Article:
Soon, I’ll be heading off to the tip of Cornwall for a holiday. It’s close by, which is handy, as it makes exploring this craggy, isolated county nice and easy.
With a landscape like that, it’s small wonder that Cornwall’s history is steeped in mysterious goings-on and ghostly events. What’s interesting is that plenty of them centre around the sea.
Cornwall; a sea-swept strip of land
The Cornish have always been known as an independent group of people; something that pervades to this day. In fact, there are some Cornish folk who would love nothing more than to gain independence from the rest of the country.
Cornwall’s history is also intrinsically linked to the sea that surrounds it. It’s unsurprising really; it boasts some of the most spectacular beaches and bays in the country. It’s where boats set sail on dangerous voyages, and where fishermen plied their trade. It’s also where smugglers sneaked in their stash, with only the moonlight to guide them between the treacherous rocks.
Porthcurno’s ghost ship
Ghost ship tales aren’t uncommon in Cornwall. Goodness knows that enough ships have smashed in those brutal craggy bays, where rocks hide unseen in the water below.
These days, Porthcurno is most famous for the Minack Theatre – an impressive open-air establishment that puts on plays throughout the summer months; all while overlooking the sea below. However, the pretty bay that lies behind the theatre has a dark tale to tell.
There have been several sightings of a jet-black ship, gliding silently through the waters. Sometimes, the ship has appeared long enough for people to take a detailed account of its appearance; four-masted, square-rigged, and somehow threatening. Others report a sense of dread after seeing it.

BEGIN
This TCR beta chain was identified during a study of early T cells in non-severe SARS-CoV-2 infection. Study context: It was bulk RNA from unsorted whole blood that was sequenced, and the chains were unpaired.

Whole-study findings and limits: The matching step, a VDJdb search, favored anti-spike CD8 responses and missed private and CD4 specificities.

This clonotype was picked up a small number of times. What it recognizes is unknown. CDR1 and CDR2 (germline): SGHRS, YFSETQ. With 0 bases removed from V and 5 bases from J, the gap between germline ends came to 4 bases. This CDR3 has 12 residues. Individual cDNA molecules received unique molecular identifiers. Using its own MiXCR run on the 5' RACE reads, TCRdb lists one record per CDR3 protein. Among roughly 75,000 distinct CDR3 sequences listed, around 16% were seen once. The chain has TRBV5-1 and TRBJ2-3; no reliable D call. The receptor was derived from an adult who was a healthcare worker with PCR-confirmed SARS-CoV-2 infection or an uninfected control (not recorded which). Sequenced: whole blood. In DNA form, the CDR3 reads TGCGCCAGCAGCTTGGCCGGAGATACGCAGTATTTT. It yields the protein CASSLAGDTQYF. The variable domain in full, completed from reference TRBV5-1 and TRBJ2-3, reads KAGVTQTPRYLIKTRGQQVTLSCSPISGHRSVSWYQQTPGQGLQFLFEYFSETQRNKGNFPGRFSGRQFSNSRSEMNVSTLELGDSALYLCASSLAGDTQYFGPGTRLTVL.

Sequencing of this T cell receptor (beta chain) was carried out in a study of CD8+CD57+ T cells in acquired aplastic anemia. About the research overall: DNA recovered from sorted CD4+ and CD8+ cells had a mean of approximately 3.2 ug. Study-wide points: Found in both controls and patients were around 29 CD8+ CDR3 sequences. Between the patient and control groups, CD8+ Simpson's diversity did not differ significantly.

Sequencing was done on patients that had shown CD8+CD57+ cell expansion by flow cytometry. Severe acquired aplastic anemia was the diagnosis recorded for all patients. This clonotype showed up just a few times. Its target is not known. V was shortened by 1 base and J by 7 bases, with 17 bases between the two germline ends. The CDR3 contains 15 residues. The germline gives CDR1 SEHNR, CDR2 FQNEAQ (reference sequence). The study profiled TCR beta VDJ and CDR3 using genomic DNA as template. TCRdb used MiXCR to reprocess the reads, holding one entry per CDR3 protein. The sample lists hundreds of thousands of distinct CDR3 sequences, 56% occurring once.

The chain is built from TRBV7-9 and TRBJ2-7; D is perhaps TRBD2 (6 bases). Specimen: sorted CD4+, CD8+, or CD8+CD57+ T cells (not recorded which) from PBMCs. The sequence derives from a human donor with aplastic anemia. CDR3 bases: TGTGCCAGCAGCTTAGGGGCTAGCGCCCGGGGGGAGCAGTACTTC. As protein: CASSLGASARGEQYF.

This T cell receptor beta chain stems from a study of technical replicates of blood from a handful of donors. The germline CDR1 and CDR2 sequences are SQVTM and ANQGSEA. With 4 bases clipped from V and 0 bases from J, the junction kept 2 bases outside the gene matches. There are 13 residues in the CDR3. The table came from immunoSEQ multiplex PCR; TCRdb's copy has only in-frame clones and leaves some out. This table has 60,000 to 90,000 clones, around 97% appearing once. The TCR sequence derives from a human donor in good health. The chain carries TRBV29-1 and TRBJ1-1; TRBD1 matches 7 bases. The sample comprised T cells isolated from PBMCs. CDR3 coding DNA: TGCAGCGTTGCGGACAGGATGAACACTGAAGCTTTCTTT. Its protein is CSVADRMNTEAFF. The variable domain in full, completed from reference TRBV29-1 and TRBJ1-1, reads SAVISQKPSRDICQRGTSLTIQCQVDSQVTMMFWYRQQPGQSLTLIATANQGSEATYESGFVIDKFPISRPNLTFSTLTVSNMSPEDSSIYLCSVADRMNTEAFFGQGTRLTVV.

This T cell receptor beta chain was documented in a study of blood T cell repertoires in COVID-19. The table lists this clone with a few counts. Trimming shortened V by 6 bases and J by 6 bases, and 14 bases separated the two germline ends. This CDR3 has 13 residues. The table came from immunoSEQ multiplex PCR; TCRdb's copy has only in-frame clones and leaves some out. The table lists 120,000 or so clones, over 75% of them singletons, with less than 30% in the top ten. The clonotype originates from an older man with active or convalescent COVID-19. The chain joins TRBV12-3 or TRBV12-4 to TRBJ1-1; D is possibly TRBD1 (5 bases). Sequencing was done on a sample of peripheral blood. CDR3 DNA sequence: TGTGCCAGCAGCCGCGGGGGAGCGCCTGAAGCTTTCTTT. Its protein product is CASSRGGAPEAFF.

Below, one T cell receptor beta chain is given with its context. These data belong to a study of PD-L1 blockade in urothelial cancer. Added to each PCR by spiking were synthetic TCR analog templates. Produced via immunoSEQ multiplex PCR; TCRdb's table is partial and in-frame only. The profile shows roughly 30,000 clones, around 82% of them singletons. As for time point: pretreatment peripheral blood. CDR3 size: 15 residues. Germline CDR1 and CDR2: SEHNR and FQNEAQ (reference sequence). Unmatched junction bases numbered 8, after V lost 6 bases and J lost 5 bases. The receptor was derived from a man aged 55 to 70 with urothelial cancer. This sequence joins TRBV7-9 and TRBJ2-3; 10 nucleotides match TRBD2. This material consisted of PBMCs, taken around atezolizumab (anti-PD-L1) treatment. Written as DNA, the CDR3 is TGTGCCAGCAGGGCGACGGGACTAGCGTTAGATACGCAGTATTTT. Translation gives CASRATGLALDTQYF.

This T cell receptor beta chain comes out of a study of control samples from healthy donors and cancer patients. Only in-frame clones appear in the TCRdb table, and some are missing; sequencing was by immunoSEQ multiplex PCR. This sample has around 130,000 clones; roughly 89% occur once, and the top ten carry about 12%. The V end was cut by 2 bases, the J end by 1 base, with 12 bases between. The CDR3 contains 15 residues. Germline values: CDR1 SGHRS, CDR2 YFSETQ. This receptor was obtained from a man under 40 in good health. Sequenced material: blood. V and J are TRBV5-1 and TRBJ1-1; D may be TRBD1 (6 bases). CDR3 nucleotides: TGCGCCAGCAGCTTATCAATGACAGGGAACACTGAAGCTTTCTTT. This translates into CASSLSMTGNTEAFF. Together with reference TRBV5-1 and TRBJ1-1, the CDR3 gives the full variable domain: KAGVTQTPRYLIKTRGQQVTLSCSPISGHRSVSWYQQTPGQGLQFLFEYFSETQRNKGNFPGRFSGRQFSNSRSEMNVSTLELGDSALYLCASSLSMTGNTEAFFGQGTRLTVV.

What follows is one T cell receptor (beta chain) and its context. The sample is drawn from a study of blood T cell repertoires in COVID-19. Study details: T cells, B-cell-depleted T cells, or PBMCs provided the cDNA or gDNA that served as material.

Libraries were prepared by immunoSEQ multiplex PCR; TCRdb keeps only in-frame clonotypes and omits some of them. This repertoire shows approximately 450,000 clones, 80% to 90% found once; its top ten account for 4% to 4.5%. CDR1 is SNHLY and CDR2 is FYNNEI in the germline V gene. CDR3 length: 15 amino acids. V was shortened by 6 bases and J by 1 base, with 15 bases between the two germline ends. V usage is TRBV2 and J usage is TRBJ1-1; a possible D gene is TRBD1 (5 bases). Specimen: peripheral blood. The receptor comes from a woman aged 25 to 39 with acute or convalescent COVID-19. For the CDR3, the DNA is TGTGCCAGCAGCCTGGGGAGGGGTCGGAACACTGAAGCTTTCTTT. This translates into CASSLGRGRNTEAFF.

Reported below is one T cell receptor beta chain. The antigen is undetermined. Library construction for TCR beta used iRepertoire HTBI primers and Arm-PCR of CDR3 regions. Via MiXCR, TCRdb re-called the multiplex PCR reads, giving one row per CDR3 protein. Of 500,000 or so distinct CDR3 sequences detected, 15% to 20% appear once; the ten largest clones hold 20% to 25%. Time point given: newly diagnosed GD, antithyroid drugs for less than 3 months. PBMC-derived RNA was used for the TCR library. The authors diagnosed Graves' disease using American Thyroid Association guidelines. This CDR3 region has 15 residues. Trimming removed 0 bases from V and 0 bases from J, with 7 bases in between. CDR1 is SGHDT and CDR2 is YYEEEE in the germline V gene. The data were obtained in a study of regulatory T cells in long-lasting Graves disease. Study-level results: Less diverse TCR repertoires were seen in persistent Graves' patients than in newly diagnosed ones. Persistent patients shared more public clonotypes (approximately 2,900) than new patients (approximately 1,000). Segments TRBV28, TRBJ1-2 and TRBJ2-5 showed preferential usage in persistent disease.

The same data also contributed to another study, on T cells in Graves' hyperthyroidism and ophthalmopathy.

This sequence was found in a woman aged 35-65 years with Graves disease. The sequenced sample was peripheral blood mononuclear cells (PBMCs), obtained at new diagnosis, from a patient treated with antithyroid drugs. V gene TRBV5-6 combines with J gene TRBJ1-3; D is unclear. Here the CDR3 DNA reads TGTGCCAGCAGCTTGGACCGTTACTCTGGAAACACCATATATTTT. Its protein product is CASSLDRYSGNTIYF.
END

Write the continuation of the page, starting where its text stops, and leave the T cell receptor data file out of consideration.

Floating through solid ground
According to eye-witnesses, the ship usually drifts right up to the beach. Then, rather than coming to a stop on the sand, it continues to sail right through the land itself, as easily as through water, until it vanishes completely.
Naturally, this would be somewhat disturbing to anyone who saw it. There are numerous theories as to who the ghost-ship originally belonged to. One story suggests that it belonged to a stranger, who arrived to Porthcurno by sea, then settled in the neighbourhood. He was a silent, sinister man, who talked only to his faithful manservant, and was always accompanied by a pack of howling hounds, if the noise was anything to go by.
The stranger and his servant were seen many times, boarding a boat on the beach, and taking it out to sea. What they did out there is anybody’s guess. For some reason, they always chose to go on stormy, dark nights, when the sea was at its most choppy and treacherous.
After some time, the stranger died. His coffin was carried to the local church, with the manservant trailing behind it. However, as the coffin was lowered into the earth, the air filled with the sound of baying dogs, and the manservant vanished before everyone’s eyes.
Why are we so in love with ghost-ships?
There are literally hundreds of ghost-ship tales out there. Interestingly, some of them are modern, and feature boats that have been wrecked in recent years. One thing is for certain, we humans can’t get enough of the image of a spectral ship, sailing on stormy water, before disappearing completely.
Perhaps it’s the fact that the sea is so expansive and unknown. Ships represent the bravery of the men who dare to go into these sometimes hostile, unpredictable locations; but they’re also vulnerable to the elements. Or maybe it’s the thought that ghosts can get anywhere, and they’re not restricted to dry land.
In other news...
Completely unrelated to ghost-ships; but I was very happy to discover recently that Amberjack had signed with Dreamscape Media, who are now producing audiobook versions of all of my books! That's all the Dr Ribero books (to date) and The Hanged Man and the Fortune Teller too. The first Ribero and the Hanged Man are in production now, so hopefully will be available soon.
The Hanged Man and the Fortune Teller is due to be released in just over a month; expect to see it hit the shelves on the 17th September, 2019!